Opposite views: Protests for and against Black Lives Matter rage in Cortez


Protesters with differing viewpoints clash on Cortez’s Main Street on the morning of Aug. 1. Photo by Gail Binkly.

Cortez’s Main Street has become a lively place to be on Saturday mornings.

For weeks, people have turned out for a march organized by St. Barnabas Episcopal Church in support of the “Black Lives Matter” movement. It reflects demonstrations taking place nationwide that began after the death of George Floyd, a black man suspected of passing a $20 counterfeit bill, who was suffocated under the knee of a Minneapolis police officer on May 25.

The walks, usually involving 40 to 50 people, have been peaceful and low-key Marchers carry everything from Black Lives Matter signs to American flags to hand-drawn signs with Bible verses or messages about peace and justice.

Recently, a motorized counter-protest to the BLM march has been taking place in Cortez at the same time. While the BLM supporters walk along the sidewalks, trucks, cars and motorcycles drive up and down Main. There was an impressive number of them on Aug. 1.

The counter-protesters apparently want to show general support for freedom, police, and the American way, and anger at the BLM movement.

On the Facebook page for J. Fargo’s restaurant, which organized and supported the happening, a post prior to the event said, “We invite all who are interested to come together and show our First Responders with a special SHOUT OUT to our Law Enforcement that as a community they have our support!”

The vehicles in the parade carried American and a few Confederate flags, as well as pro-Trump banners. Some flags had a blue line, which shows support for police. Tiffany Ghere, manager of J. Fargo’s, posted on Facebook after the event, “Thank you all who came to Honor the Price of our Freedom, Our Front Line, and All it Means to Be American. See you next week.”

The BLM movement is concerned with what supporters see as racism on the part of many police officers, particularly in large cities. There have been calls to “defund the police,” which confuses people because it seems to imply getting rid of law enforcement altogether – something that would clearly not be practical any time soon.The events have been peaceful for the most part. Cortez police cars drove back and forth on Main during the march Aug. 1. However, while the BLM marchers are quiet (although they do urge supporters to honk while driving by), the counter-protest was deafening, featuring ear-splitting motorcycle engines, blaring music and truckrevving. Meanwhile, the Cortez Farmers Market was taking place at the same time at Elm and Main, trying to entertain its patrons with live music.

Supporters say they mean directing more money into crime prevention, counseling and job creation.

Over the years, there have been very few serious allegations of misconduct against the Cortez Police Department or Montezuma County Sheriff ’s Office.

“The Black Lives Matter movement. . . is very much in the spirit of [the late Congressman] John Lewis and his civil-rights group,” wrote a University of Virginia professor of media studies in a column in the Denver Post.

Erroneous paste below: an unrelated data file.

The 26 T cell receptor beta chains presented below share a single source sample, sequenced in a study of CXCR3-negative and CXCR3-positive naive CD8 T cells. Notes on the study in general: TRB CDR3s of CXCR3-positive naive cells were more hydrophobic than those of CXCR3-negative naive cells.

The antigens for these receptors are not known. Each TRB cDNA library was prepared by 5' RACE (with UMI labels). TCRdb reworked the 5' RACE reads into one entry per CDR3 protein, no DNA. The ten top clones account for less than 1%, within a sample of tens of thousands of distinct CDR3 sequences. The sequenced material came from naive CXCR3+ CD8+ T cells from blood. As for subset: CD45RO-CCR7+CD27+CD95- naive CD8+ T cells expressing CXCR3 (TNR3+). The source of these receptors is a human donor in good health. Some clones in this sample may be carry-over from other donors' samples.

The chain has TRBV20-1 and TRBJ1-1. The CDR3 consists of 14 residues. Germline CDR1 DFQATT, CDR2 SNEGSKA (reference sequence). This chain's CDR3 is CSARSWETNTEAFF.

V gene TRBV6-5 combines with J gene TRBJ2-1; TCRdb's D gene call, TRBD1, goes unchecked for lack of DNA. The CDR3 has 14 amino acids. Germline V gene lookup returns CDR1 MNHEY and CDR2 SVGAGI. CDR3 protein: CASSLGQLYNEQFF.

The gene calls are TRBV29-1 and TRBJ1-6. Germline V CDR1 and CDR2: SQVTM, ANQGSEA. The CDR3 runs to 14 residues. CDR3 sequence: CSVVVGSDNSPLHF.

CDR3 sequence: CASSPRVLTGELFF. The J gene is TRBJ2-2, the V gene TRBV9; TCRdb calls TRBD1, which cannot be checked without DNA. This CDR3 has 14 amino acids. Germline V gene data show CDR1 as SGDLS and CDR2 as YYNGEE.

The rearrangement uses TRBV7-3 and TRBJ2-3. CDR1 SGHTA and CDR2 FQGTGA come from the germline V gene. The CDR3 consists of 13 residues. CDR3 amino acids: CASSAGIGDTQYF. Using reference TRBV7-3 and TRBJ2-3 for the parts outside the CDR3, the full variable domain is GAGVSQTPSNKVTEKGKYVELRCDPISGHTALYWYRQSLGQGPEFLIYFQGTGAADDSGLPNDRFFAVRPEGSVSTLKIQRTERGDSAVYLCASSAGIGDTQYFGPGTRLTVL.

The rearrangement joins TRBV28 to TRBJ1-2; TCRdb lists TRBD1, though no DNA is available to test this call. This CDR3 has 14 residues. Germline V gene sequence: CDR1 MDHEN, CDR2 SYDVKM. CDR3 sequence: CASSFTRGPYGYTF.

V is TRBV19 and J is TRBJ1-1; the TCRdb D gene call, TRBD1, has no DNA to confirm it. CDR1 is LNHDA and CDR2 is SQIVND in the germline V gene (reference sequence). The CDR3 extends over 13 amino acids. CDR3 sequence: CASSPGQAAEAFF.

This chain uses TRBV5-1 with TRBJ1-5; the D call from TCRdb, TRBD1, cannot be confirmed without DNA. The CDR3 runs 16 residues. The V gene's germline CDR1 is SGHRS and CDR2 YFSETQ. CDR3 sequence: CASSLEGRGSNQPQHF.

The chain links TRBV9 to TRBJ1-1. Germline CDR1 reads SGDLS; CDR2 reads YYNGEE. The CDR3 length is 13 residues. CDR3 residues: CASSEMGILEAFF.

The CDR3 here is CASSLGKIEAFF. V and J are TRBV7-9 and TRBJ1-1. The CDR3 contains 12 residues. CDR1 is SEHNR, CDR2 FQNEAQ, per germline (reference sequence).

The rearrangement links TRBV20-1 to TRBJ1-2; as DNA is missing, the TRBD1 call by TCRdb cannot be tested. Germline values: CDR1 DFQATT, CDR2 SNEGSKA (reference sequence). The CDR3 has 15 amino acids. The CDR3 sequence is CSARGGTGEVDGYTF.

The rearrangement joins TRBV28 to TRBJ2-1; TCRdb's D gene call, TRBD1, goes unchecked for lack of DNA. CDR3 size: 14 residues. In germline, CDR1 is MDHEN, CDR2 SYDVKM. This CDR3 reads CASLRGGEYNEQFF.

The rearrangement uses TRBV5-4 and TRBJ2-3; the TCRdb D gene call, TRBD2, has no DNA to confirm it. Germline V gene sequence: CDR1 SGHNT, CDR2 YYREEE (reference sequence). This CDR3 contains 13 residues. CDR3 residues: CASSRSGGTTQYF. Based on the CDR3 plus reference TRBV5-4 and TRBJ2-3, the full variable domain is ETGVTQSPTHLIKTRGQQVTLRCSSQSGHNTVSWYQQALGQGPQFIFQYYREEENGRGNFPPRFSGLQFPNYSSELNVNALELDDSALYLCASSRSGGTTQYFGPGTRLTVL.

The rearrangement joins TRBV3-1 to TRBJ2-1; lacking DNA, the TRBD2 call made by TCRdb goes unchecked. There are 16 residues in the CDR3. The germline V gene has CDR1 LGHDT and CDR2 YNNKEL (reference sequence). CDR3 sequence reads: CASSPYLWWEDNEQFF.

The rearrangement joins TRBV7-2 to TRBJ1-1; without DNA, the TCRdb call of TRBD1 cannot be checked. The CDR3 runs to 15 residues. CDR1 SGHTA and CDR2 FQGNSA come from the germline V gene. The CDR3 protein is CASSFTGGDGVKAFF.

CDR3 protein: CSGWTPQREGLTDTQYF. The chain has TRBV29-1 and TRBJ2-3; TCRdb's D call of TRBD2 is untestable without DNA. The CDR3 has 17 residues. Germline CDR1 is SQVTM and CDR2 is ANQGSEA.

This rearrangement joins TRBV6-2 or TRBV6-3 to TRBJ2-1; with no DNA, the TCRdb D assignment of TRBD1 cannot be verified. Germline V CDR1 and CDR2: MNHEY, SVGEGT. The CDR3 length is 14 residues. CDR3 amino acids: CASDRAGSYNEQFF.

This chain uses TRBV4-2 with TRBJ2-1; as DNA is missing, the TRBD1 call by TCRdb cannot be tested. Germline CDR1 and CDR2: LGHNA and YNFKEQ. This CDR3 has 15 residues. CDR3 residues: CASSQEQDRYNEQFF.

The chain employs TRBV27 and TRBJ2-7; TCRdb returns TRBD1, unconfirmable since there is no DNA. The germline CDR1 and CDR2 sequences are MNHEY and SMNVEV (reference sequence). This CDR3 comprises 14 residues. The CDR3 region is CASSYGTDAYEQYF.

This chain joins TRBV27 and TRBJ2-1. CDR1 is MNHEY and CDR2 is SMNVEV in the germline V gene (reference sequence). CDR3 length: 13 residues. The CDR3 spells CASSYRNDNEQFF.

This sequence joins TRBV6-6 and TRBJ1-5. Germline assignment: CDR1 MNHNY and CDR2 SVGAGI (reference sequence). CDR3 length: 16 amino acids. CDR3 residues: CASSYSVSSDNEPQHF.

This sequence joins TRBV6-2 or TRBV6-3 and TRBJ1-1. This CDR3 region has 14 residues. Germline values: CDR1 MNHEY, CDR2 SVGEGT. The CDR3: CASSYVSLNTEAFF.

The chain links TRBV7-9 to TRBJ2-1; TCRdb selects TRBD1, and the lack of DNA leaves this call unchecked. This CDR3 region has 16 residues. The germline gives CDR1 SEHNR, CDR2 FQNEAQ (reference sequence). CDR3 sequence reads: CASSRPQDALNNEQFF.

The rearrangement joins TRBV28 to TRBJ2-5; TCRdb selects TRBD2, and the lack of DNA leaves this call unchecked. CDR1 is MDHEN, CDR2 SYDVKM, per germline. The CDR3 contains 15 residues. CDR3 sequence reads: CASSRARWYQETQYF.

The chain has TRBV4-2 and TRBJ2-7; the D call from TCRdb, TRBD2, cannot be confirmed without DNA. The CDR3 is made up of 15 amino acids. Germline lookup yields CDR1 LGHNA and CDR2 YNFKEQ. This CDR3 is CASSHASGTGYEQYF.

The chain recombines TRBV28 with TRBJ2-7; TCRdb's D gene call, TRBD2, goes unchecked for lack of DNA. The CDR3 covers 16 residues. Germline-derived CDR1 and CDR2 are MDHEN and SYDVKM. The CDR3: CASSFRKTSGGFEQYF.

But it has clearly generated a great deal of anger in Montezuma County. “All lives matter!” drivers repeatedly shouted at the pedestrians on Main. Others said, “White lives matter!”

The marchers remained silent, waving at passers-by. However, one man walking on the street who was not part of the protest and was startled by the parade of pro- Trumpers yelled, “This is Dinetah [home of the Navajo]! Go back to Europe, fascists!” at the motorized procession.

One BLM marcher returned to his parked vehicle after the event to find his driver’s side window smashed in. Another BLM protester, who asked not to be named, said she was disturbed by the menacing behavior of some drivers. “Crossing the road was really dicey with those people revving their engines,” she said.

One incident in particular disturbed her. “There was a child in our ranks. I was behind her. We were in front of the Fiesta Theatre and a truck came screeching to the curb, coalrolling. The child was inches away. I grabbed her shoulder. She was engulfed in black smoke. What goes through your mind that would make you choose to coal-roll six inches from a 6-year-old child?”

Coal-rolling, a practice in which drivers of diesel pickups tweak their engines so they can blast out foul black fumes when they stomp on their accelerator pedals, is illegal in Colorado. Diesel particulates have been proven carcinogenic.

In Montezuma County, fewer than 1 percent of the population is black, according to the U.S. Census Bureau.

Cortez has on occasion drawn national attention for alleged racism. In January, back before the pandemic, news outlets reported on seemingly racist items being sold at the Antique Corral, a store south of town. A patron had complained about signs for sale in the store that said “Colored seats in rear” and “We serve colored – carry out only,” as well as stereotypical figurines of black people that hearkened back to slaves on plantations. Photos of the items circulated on social media. The owner of the store said the items were popular and weren’t meant to be racist, that some black people found them amusing.

In 2004, 18 students from Dillard University in New Orleans and the University of Colorado in Boulder were visiting Cortez and walking along Main from their motel to Walmart late at night when a truck bearing a Confederate flag drove up and the driver confronted them, allegedly yelling racial epithets.

The police were called, and drove the students back to their motel, but no charges were filed by the district attorney.

The Colorado Civil Rights Commission later held a hearing in Cortez to hear local concerns about racial relations.

From August 2020. Read similar stories about , , .